DAY 3 – Wednesday Sep 16, 2020 (37.4 km)
After placing my card key in the reception mailbox as I promised to do the afternoon before, I departed at 7:15 am. Walking on sealed roads for the first part this morning, I passed Bornholms Familie & Strand Camping Dueodde and at Dueodde Ferieby I turned right towards Bethesdavej. At Broens Odde I began my walk heading up the northside of the island. One can follow the “Kyststi” signs along the beach to Snogebæk at Broens Odde.
I opted to follow the main road to Snogebæk because I wanted to buy some supplies at in town. When I reached Hovedgade in Snogebæk I turned left and walked to Dagli’Brugsen.
Here I purchased some trail mix, a couple of food bars and a ham and cheese bread roll for a mid-morning snack. I found out later in Nexø that I could of purchased some food there instead and there were so many shops in Nexø to choose from too. The locals were glaring at me in Dagli’Brugsen Snogebæk. I’m not sure if they thought that a homeless person had moved to the island and was hanging around Snogebæk 😂. At this stage on day three of my adventure I was unshaven, my clothes were dirty and my skin was tanned by the sun.
I used the toilet at Dagli’Brugsen before I left and then I found my way down to the beach area at Snogebæk harbour. On my next hike here on the Bornholm Coastal Path I will camp at Snogebæk Harbour instead I think. Here at Salthammer Odde there is a shelter combined with a fireplace and a covered eating area. Near the shelter I’m sure that I could pitch my Tarptent Notch. With the Notch’s little footprint size I reckon that it wouldn’t be an issue. There are toilets close by and it is also possible to purchase take away food or order café or restaurant meals. I reckon it would be a good option anyway considering that there is not much else to choose from in the immediate area.
Between Balka and Nexø at Skarvig there is a wild reserve called Vildtreservatet Nexø Sydstrand. There were millions of swans, ducks and geese there. It is just before area to the right in the below photo. There is a bird watching tower hidden back in the trees and it is possible to observe the birds here all year round.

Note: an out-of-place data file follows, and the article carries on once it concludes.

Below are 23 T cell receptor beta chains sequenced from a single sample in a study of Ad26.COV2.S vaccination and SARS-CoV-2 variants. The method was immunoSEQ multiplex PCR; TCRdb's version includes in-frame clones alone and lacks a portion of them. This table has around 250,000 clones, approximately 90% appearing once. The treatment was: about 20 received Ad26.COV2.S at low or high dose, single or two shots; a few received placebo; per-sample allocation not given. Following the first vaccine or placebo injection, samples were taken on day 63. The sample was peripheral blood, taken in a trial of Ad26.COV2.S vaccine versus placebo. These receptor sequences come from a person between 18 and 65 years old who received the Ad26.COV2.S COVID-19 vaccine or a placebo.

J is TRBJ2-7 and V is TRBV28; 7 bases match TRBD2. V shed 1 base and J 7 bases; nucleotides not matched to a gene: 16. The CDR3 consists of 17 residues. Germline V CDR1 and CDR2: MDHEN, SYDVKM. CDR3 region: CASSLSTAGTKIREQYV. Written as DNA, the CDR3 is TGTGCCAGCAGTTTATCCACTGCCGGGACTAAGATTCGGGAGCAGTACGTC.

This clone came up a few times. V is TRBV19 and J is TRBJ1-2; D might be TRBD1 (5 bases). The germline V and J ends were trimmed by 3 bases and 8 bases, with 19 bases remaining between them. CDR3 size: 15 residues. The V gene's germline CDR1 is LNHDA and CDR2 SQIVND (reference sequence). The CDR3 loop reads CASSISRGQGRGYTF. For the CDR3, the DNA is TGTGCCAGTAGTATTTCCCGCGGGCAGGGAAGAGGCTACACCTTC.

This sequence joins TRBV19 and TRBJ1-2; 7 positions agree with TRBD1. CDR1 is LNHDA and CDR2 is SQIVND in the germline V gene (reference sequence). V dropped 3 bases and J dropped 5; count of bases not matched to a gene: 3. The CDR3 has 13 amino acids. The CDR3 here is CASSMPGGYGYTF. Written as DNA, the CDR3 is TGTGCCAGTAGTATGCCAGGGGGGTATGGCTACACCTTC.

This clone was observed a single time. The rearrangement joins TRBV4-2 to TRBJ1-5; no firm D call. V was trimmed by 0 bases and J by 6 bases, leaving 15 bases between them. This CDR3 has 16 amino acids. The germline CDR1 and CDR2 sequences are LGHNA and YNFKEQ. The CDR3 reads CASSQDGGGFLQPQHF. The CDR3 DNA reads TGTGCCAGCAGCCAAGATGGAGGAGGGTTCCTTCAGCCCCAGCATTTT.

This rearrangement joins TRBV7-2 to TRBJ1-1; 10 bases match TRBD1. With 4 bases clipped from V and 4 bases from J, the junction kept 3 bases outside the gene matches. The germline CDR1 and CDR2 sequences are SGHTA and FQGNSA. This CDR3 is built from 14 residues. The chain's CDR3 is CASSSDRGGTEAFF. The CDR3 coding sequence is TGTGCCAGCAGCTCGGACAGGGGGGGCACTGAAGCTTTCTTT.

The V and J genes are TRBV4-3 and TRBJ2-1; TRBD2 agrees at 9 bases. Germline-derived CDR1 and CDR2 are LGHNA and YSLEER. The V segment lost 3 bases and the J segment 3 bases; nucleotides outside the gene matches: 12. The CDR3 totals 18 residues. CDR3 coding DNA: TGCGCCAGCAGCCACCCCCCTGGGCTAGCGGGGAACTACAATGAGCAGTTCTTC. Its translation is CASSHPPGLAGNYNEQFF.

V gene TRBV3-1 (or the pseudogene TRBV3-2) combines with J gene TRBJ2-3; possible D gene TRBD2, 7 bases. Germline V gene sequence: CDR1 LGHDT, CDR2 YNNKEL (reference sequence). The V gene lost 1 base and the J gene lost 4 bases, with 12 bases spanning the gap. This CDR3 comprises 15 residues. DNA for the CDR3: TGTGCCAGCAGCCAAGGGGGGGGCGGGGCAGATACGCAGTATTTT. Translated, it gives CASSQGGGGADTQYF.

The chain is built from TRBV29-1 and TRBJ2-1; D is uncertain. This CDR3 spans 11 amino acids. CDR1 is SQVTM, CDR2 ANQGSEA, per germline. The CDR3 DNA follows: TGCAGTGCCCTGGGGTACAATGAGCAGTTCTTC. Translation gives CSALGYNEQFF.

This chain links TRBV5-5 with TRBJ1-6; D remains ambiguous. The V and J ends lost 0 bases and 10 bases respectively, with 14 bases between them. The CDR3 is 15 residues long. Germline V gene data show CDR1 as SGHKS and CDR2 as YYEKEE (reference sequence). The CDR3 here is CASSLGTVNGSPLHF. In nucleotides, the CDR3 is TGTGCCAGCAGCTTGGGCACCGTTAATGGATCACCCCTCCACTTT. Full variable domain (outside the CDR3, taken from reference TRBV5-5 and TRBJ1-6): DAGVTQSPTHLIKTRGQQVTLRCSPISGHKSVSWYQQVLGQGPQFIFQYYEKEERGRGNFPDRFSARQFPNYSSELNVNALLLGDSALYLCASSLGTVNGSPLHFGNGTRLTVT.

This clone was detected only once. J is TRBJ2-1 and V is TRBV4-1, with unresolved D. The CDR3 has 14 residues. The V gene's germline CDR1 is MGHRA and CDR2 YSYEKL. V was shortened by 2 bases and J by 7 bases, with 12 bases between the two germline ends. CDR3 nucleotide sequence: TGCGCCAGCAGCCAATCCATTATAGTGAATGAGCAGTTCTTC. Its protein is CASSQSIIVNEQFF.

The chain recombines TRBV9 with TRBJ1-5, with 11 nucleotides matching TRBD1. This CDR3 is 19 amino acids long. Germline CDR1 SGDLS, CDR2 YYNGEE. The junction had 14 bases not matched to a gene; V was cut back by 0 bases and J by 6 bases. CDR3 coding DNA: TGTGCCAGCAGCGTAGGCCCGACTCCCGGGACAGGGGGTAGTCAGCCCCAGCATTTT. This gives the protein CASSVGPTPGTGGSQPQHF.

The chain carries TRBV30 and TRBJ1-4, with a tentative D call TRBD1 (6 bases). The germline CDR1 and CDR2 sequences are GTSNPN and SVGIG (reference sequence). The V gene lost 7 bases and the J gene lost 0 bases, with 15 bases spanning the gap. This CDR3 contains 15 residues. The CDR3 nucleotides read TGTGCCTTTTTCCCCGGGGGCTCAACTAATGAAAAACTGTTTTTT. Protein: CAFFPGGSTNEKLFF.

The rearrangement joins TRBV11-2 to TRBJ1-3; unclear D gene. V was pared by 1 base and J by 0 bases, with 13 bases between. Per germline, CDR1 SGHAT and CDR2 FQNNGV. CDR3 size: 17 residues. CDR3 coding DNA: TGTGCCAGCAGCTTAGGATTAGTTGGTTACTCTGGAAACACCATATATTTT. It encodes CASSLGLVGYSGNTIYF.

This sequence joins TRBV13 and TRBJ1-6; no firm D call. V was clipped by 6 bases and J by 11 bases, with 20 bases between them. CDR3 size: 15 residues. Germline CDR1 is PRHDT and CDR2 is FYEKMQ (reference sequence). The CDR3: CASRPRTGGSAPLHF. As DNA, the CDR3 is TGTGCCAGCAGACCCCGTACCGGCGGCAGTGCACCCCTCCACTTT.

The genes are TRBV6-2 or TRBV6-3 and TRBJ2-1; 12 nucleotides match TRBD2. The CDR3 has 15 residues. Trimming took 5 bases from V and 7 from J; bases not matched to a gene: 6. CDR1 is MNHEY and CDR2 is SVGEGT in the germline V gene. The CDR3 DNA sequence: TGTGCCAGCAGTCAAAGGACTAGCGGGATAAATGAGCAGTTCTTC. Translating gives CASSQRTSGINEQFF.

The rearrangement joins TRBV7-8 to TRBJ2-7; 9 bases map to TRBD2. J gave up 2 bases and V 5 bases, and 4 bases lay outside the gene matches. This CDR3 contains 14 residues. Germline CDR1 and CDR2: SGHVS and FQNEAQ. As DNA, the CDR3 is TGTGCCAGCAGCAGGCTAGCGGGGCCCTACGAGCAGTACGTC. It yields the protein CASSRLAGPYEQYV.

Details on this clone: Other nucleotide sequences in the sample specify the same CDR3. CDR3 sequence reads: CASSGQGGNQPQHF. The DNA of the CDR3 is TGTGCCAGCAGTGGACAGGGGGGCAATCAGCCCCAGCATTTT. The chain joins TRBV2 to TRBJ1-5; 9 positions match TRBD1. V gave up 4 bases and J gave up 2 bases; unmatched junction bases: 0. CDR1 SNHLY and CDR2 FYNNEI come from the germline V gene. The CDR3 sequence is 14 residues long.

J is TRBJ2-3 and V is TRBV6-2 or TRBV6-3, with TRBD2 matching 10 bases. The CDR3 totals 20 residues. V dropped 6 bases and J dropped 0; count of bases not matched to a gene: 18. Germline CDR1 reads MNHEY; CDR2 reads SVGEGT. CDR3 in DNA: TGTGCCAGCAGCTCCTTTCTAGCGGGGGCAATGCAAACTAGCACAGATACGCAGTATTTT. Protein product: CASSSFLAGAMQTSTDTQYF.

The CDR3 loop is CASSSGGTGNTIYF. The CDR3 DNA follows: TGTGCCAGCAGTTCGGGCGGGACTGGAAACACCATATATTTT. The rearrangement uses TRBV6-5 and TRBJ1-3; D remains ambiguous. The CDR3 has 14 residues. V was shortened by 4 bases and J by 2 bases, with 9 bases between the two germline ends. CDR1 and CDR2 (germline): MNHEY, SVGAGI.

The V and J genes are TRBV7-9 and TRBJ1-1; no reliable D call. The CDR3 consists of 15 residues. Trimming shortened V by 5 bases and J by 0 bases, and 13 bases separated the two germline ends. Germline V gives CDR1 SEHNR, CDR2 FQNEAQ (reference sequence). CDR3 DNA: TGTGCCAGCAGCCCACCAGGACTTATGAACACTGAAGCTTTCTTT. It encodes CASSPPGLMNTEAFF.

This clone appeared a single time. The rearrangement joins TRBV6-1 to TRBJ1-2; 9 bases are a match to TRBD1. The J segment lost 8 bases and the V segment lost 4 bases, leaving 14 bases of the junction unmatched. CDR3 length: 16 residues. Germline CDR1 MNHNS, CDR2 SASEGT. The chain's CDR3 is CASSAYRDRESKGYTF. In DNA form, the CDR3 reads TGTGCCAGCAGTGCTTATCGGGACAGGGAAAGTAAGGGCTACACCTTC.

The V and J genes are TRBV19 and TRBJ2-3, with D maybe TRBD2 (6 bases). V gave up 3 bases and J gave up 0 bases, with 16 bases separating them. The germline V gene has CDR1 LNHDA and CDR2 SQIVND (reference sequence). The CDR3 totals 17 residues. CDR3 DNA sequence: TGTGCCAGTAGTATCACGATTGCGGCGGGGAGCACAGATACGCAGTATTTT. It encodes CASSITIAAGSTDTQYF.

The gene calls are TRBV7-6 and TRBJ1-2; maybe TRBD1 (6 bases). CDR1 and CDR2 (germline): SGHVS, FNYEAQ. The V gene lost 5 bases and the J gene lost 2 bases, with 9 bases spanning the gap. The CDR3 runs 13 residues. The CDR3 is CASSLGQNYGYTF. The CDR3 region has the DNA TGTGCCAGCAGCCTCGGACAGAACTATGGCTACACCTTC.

Just after Balka Beach and Balka the town Nexø comes into view (above photo). With a population of nearly 4000, it is the second largest town on Bornholm. When I arrived at Netto I used the shade of the building to take a rest and eat the bread roll that I had bought in Dagli’Brugsen Snogebæk. Next time I’ll buy some food and supplies in Nexø instead. I then walked through town passing Nexø Church first.
After the church in the town center there is a Fakta, Kvickly, Lidl, a chemist and lots a take-away food shops. I filled up on water for the next stretch at another modern, very clean toilet and then I walked out of town past Nexø Camping until I came upon Stenbrudssøen which is an old quarry filled with water and is now a lake.
On Stenbrudsvej and immediately after Stenbrudssøen the coastal path turns right. I followed a bush track down to the coastline where the trail then hugs the rocky beach once again.
Before Årsdale this section offers some beautiful and historical trail. Only a few places in Denmark can boast as many ramparts and cannon batteries as the coast of Bornholm. In the 18th and 19th centuries quite a few cannon batteries were erected on nearly all points along the coast. They are made of banks of turf and have straight fronts and backward bending flanks. The stands of the cannons in the battery are built of stone giving the cannons a firm foundation and a free field of fire. The one above called Lerskred Batteri is the first one that I came by after Stenbrudssøen.
I noted that the trail from Nexø to Svaneke was very rocky and seemed to go on forever with the only chance to refill water being at Årsdale. I probably thought this at the time because it was so warm and the sweat was dripping off me. At Årsdale Silderøgeri (smokehouse where you can buy smoked fish and other specialties) I was very tempted to stop for lunch. It is located right by the roadside / coastal trail path. People were dinning there eating fish and drinking cold beer. I forced myself to go straight past.
At the bus stop just past the smokehouse there are some toilets where I filled my water bottle. Note that the trail continues just past these toilets. You have to jump the barrier and cross the beach to find the trail again which continues over some large rocks around the point towards Svaneke.
At Svaneke I made my way down to the harbour. I knew where things were here because I visited Svaneke when I was on Bornholm in April 2019. At the end of the north side of the boat harbour there is a toilet block . I used the facilities there and then I walked around the corner up the hill into town where I found the local Dagli Brugsen. I purchased a sandwich which I ate quickly and then continued on my journey walking out of town.